The job of the police is to catch those suspected of breaking the law. The job of the Crown Prosecution Service is to decide if those suspected offenders should be charged with an offence and prosecuted. In order to come to that conclusion the CPS applies certain criteria and if various hurdles are met and overcome and non judicial disposals are excluded the suspect is brought to court. Within those processes the CPS must of course consider the evidence collected by police both tangible and available from witnesses. Often that evidence will not be sufficient for CPS to meet its minimum thresholds and the matter will be dropped. It is relatively unusual for the CPS to prosecute when police advice indicates that a charge should not be brought.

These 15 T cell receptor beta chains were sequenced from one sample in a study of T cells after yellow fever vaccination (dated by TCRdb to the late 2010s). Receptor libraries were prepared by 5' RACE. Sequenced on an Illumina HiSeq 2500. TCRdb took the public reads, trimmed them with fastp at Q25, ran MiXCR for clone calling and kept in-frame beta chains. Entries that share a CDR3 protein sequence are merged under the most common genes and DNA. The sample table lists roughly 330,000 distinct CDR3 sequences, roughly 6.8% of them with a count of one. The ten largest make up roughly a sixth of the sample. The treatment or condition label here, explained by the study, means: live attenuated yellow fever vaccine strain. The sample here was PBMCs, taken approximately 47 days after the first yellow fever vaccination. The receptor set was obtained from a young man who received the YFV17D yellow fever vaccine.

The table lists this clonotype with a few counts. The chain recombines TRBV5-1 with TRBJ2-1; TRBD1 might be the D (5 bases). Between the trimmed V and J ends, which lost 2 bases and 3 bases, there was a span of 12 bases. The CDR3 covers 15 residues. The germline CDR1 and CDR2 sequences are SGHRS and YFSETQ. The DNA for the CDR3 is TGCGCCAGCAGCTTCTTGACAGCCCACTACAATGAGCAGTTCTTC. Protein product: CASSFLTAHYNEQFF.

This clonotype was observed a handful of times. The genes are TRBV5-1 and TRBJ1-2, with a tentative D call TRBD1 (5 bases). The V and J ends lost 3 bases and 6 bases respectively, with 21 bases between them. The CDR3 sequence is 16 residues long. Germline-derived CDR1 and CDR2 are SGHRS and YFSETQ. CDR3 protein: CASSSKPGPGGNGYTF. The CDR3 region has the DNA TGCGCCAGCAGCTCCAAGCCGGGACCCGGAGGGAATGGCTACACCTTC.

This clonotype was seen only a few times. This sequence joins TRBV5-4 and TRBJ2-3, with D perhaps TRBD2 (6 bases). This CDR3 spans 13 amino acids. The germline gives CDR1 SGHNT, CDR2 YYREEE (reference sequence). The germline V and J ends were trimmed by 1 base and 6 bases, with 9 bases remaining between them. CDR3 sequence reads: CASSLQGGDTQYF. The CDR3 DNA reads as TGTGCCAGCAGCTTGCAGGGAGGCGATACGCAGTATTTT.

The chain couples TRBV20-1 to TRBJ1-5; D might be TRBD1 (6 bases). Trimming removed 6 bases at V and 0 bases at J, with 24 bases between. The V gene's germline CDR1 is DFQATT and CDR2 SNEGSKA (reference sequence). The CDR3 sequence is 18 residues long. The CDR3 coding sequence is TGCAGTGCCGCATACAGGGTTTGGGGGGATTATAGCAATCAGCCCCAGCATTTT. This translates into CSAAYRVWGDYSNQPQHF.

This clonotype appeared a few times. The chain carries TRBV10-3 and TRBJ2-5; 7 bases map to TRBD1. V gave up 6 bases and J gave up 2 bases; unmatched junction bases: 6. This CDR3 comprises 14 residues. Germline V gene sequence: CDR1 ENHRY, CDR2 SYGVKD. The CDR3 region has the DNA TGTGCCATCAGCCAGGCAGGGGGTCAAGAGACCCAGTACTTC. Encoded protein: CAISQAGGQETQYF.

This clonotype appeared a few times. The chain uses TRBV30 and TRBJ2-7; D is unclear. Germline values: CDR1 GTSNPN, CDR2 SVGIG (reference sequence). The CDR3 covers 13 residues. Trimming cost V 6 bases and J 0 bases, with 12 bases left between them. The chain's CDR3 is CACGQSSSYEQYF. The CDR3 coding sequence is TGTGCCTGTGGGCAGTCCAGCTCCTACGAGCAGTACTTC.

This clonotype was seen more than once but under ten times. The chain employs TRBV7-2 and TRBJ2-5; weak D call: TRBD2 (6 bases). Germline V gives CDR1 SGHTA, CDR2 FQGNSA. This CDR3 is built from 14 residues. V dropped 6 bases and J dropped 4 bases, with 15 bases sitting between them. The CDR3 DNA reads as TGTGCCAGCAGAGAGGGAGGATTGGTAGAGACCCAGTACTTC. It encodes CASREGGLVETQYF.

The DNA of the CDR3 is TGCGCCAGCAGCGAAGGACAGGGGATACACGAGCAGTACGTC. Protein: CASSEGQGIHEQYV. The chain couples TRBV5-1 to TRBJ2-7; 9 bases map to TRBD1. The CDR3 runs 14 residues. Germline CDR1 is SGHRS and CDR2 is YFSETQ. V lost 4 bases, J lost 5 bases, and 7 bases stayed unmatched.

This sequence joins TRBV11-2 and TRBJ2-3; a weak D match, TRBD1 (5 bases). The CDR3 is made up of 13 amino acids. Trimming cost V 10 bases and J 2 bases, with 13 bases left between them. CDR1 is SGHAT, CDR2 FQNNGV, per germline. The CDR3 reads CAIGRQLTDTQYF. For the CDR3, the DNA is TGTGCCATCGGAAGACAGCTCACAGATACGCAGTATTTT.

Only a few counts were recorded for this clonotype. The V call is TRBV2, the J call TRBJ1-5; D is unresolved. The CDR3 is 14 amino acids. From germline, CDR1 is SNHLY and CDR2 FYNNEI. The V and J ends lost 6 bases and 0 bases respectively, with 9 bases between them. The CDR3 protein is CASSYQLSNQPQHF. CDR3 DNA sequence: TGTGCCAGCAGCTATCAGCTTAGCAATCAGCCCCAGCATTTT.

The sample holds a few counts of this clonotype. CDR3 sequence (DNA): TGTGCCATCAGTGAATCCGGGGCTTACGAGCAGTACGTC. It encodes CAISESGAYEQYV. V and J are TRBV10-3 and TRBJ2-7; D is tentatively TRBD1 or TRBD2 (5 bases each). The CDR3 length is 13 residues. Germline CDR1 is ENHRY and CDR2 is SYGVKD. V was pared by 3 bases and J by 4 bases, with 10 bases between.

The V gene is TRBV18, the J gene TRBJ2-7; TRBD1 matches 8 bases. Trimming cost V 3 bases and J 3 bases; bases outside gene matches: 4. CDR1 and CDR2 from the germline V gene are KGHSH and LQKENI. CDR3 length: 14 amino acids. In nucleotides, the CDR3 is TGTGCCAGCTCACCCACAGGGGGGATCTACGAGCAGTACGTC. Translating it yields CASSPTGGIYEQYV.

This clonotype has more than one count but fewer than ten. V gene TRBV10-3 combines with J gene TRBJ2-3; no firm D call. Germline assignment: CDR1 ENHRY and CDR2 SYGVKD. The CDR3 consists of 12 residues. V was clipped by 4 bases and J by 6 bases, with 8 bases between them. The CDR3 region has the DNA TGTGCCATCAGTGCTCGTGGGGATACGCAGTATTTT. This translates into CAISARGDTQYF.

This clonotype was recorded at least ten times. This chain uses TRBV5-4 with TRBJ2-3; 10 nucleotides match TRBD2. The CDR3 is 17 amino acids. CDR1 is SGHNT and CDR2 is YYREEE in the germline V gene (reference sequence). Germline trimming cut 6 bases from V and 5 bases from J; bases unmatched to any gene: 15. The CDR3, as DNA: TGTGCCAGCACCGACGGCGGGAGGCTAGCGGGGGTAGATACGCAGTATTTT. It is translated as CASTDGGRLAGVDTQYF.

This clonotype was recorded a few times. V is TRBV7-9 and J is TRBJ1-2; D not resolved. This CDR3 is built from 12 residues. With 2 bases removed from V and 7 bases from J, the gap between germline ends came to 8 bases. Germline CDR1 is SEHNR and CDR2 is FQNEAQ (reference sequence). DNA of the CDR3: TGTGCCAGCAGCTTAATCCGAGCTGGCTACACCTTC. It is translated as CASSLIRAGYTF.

Such a scenario appears to have taken place judging by a report recently from Havordwest Magistrates` Court where both a police and civilian expert witness agreed that a motorist driving in a presumably normal manner was not at fault when his vehicle struck a pedestrian at night.The charge of driving without due care and attention could not be proved beyond reasonable doubt.
It seems odd that CPS being aware of the police evidence decided to prosecute. I wrote last month of CPS inefficiencies in London. It seems that the problem also exists over Offa`s Dyke.